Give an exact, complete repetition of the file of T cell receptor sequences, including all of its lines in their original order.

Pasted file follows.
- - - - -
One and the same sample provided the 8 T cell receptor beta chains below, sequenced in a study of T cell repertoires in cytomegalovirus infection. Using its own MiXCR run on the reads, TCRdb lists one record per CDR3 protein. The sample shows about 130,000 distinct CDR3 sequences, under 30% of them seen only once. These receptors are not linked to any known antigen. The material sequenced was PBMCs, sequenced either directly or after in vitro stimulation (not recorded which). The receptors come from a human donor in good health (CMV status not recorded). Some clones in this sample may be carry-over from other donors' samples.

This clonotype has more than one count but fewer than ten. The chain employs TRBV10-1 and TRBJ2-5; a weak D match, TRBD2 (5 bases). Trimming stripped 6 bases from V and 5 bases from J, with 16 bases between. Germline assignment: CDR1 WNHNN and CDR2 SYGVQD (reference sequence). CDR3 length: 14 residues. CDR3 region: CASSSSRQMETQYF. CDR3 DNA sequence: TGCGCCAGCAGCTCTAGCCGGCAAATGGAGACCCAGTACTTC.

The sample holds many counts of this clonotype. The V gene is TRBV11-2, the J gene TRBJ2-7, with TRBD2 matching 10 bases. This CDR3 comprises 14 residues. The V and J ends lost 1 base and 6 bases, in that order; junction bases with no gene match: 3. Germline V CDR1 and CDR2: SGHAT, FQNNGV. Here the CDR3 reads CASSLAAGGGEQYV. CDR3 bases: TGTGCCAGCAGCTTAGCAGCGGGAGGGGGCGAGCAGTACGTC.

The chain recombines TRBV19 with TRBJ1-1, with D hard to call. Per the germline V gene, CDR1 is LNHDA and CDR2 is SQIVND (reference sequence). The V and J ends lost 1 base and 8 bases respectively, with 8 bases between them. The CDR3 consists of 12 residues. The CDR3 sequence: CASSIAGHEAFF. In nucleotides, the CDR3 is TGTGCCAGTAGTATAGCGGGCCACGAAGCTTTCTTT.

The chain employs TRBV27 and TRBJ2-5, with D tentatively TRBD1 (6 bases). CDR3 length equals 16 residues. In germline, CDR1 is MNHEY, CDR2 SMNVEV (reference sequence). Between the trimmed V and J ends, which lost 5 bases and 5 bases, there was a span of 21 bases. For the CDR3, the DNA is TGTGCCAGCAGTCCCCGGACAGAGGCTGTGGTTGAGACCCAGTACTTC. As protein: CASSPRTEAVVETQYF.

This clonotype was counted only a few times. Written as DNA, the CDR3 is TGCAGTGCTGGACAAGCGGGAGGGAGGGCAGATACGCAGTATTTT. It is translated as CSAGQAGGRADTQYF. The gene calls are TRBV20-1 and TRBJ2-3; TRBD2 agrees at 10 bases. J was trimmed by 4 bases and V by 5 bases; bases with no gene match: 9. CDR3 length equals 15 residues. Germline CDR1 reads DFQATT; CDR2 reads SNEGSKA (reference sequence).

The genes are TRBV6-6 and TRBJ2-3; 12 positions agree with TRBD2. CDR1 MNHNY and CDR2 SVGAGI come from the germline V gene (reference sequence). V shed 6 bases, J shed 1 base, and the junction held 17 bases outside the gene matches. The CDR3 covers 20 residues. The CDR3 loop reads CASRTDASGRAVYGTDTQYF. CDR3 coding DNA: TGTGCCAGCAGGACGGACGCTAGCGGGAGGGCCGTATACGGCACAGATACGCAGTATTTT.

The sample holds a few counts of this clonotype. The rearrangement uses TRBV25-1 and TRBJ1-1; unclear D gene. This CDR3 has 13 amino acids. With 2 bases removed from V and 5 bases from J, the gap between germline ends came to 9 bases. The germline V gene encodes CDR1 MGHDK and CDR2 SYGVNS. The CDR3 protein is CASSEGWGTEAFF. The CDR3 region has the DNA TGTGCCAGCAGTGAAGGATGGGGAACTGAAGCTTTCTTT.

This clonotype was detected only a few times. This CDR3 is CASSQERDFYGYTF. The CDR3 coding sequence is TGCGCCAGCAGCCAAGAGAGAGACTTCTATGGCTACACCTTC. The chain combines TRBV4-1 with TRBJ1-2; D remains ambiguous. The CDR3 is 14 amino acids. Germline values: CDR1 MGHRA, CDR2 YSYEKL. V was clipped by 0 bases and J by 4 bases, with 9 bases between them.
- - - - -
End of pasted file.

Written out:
One and the same sample provided the 8 T cell receptor beta chains below, sequenced in a study of T cell repertoires in cytomegalovirus infection. Using its own MiXCR run on the reads, TCRdb lists one record per CDR3 protein. The sample shows about 130,000 distinct CDR3 sequences, under 30% of them seen only once. These receptors are not linked to any known antigen. The material sequenced was PBMCs, sequenced either directly or after in vitro stimulation (not recorded which). The receptors come from a human donor in good health (CMV status not recorded). Some clones in this sample may be carry-over from other donors' samples.

This clonotype has more than one count but fewer than ten. The chain employs TRBV10-1 and TRBJ2-5; a weak D match, TRBD2 (5 bases). Trimming stripped 6 bases from V and 5 bases from J, with 16 bases between. Germline assignment: CDR1 WNHNN and CDR2 SYGVQD (reference sequence). CDR3 length: 14 residues. CDR3 region: CASSSSRQMETQYF. CDR3 DNA sequence: TGCGCCAGCAGCTCTAGCCGGCAAATGGAGACCCAGTACTTC.

The sample holds many counts of this clonotype. The V gene is TRBV11-2, the J gene TRBJ2-7, with TRBD2 matching 10 bases. This CDR3 comprises 14 residues. The V and J ends lost 1 base and 6 bases, in that order; junction bases with no gene match: 3. Germline V CDR1 and CDR2: SGHAT, FQNNGV. Here the CDR3 reads CASSLAAGGGEQYV. CDR3 bases: TGTGCCAGCAGCTTAGCAGCGGGAGGGGGCGAGCAGTACGTC.

The chain recombines TRBV19 with TRBJ1-1, with D hard to call. Per the germline V gene, CDR1 is LNHDA and CDR2 is SQIVND (reference sequence). The V and J ends lost 1 base and 8 bases respectively, with 8 bases between them. The CDR3 consists of 12 residues. The CDR3 sequence: CASSIAGHEAFF. In nucleotides, the CDR3 is TGTGCCAGTAGTATAGCGGGCCACGAAGCTTTCTTT.

The chain employs TRBV27 and TRBJ2-5, with D tentatively TRBD1 (6 bases). CDR3 length equals 16 residues. In germline, CDR1 is MNHEY, CDR2 SMNVEV (reference sequence). Between the trimmed V and J ends, which lost 5 bases and 5 bases, there was a span of 21 bases. For the CDR3, the DNA is TGTGCCAGCAGTCCCCGGACAGAGGCTGTGGTTGAGACCCAGTACTTC. As protein: CASSPRTEAVVETQYF.

This clonotype was counted only a few times. Written as DNA, the CDR3 is TGCAGTGCTGGACAAGCGGGAGGGAGGGCAGATACGCAGTATTTT. It is translated as CSAGQAGGRADTQYF. The gene calls are TRBV20-1 and TRBJ2-3; TRBD2 agrees at 10 bases. J was trimmed by 4 bases and V by 5 bases; bases with no gene match: 9. CDR3 length equals 15 residues. Germline CDR1 reads DFQATT; CDR2 reads SNEGSKA (reference sequence).

The genes are TRBV6-6 and TRBJ2-3; 12 positions agree with TRBD2. CDR1 MNHNY and CDR2 SVGAGI come from the germline V gene (reference sequence). V shed 6 bases, J shed 1 base, and the junction held 17 bases outside the gene matches. The CDR3 covers 20 residues. The CDR3 loop reads CASRTDASGRAVYGTDTQYF. CDR3 coding DNA: TGTGCCAGCAGGACGGACGCTAGCGGGAGGGCCGTATACGGCACAGATACGCAGTATTTT.

The sample holds a few counts of this clonotype. The rearrangement uses TRBV25-1 and TRBJ1-1; unclear D gene. This CDR3 has 13 amino acids. With 2 bases removed from V and 5 bases from J, the gap between germline ends came to 9 bases. The germline V gene encodes CDR1 MGHDK and CDR2 SYGVNS. The CDR3 protein is CASSEGWGTEAFF. The CDR3 region has the DNA TGTGCCAGCAGTGAAGGATGGGGAACTGAAGCTTTCTTT.

This clonotype was detected only a few times. This CDR3 is CASSQERDFYGYTF. The CDR3 coding sequence is TGCGCCAGCAGCCAAGAGAGAGACTTCTATGGCTACACCTTC. The chain combines TRBV4-1 with TRBJ1-2; D remains ambiguous. The CDR3 is 14 amino acids. Germline values: CDR1 MGHRA, CDR2 YSYEKL. V was clipped by 0 bases and J by 4 bases, with 9 bases between them.